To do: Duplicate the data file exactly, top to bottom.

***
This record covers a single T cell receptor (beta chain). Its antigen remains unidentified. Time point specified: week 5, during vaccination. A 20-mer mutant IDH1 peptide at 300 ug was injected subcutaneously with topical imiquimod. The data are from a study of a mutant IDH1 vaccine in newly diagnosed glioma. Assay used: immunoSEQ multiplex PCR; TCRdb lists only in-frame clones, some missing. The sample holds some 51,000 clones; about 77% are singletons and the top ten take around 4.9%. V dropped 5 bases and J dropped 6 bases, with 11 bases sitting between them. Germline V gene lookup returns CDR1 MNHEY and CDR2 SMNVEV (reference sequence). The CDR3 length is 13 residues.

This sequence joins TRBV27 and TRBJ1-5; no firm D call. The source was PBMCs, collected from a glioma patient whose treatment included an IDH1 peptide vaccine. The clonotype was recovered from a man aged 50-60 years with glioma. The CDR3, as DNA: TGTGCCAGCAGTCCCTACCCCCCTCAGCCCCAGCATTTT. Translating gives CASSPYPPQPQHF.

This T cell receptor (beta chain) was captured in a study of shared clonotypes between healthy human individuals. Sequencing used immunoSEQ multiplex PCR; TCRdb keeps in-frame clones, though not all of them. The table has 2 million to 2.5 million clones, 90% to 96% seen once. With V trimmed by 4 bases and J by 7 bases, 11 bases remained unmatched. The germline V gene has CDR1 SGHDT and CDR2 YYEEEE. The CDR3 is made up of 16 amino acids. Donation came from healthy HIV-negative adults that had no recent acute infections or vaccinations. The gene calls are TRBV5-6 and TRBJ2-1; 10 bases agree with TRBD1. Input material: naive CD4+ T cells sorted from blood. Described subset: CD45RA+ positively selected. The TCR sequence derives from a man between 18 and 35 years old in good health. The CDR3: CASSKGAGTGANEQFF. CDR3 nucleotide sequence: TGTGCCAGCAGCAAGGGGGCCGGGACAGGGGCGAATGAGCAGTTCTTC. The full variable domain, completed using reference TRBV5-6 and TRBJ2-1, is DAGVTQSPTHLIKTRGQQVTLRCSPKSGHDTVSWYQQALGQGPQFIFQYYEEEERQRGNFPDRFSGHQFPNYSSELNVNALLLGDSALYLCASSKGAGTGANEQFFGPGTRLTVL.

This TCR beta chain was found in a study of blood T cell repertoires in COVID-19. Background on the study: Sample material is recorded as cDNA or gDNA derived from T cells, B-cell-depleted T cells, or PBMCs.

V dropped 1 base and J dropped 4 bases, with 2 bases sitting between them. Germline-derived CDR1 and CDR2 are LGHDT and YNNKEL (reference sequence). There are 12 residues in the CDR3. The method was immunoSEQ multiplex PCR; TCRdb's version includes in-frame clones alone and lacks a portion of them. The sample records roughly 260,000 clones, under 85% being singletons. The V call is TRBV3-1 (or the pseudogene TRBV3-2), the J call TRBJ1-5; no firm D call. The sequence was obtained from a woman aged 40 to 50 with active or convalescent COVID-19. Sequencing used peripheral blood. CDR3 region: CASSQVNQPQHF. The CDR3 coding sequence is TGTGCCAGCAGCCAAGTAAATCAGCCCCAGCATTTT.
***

This record covers a single T cell receptor (beta chain). Its antigen remains unidentified. Time point specified: week 5, during vaccination. A 20-mer mutant IDH1 peptide at 300 ug was injected subcutaneously with topical imiquimod. The data are from a study of a mutant IDH1 vaccine in newly diagnosed glioma. Assay used: immunoSEQ multiplex PCR; TCRdb lists only in-frame clones, some missing. The sample holds some 51,000 clones; about 77% are singletons and the top ten take around 4.9%. V dropped 5 bases and J dropped 6 bases, with 11 bases sitting between them. Germline V gene lookup returns CDR1 MNHEY and CDR2 SMNVEV (reference sequence). The CDR3 length is 13 residues.

This sequence joins TRBV27 and TRBJ1-5; no firm D call. The source was PBMCs, collected from a glioma patient whose treatment included an IDH1 peptide vaccine. The clonotype was recovered from a man aged 50-60 years with glioma. The CDR3, as DNA: TGTGCCAGCAGTCCCTACCCCCCTCAGCCCCAGCATTTT. Translating gives CASSPYPPQPQHF.

This T cell receptor (beta chain) was captured in a study of shared clonotypes between healthy human individuals. Sequencing used immunoSEQ multiplex PCR; TCRdb keeps in-frame clones, though not all of them. The table has 2 million to 2.5 million clones, 90% to 96% seen once. With V trimmed by 4 bases and J by 7 bases, 11 bases remained unmatched. The germline V gene has CDR1 SGHDT and CDR2 YYEEEE. The CDR3 is made up of 16 amino acids. Donation came from healthy HIV-negative adults that had no recent acute infections or vaccinations. The gene calls are TRBV5-6 and TRBJ2-1; 10 bases agree with TRBD1. Input material: naive CD4+ T cells sorted from blood. Described subset: CD45RA+ positively selected. The TCR sequence derives from a man between 18 and 35 years old in good health. The CDR3: CASSKGAGTGANEQFF. CDR3 nucleotide sequence: TGTGCCAGCAGCAAGGGGGCCGGGACAGGGGCGAATGAGCAGTTCTTC. The full variable domain, completed using reference TRBV5-6 and TRBJ2-1, is DAGVTQSPTHLIKTRGQQVTLRCSPKSGHDTVSWYQQALGQGPQFIFQYYEEEERQRGNFPDRFSGHQFPNYSSELNVNALLLGDSALYLCASSKGAGTGANEQFFGPGTRLTVL.

This TCR beta chain was found in a study of blood T cell repertoires in COVID-19. Background on the study: Sample material is recorded as cDNA or gDNA derived from T cells, B-cell-depleted T cells, or PBMCs.

V dropped 1 base and J dropped 4 bases, with 2 bases sitting between them. Germline-derived CDR1 and CDR2 are LGHDT and YNNKEL (reference sequence). There are 12 residues in the CDR3. The method was immunoSEQ multiplex PCR; TCRdb's version includes in-frame clones alone and lacks a portion of them. The sample records roughly 260,000 clones, under 85% being singletons. The V call is TRBV3-1 (or the pseudogene TRBV3-2), the J call TRBJ1-5; no firm D call. The sequence was obtained from a woman aged 40 to 50 with active or convalescent COVID-19. Sequencing used peripheral blood. CDR3 region: CASSQVNQPQHF. The CDR3 coding sequence is TGTGCCAGCAGCCAAGTAAATCAGCCCCAGCATTTT.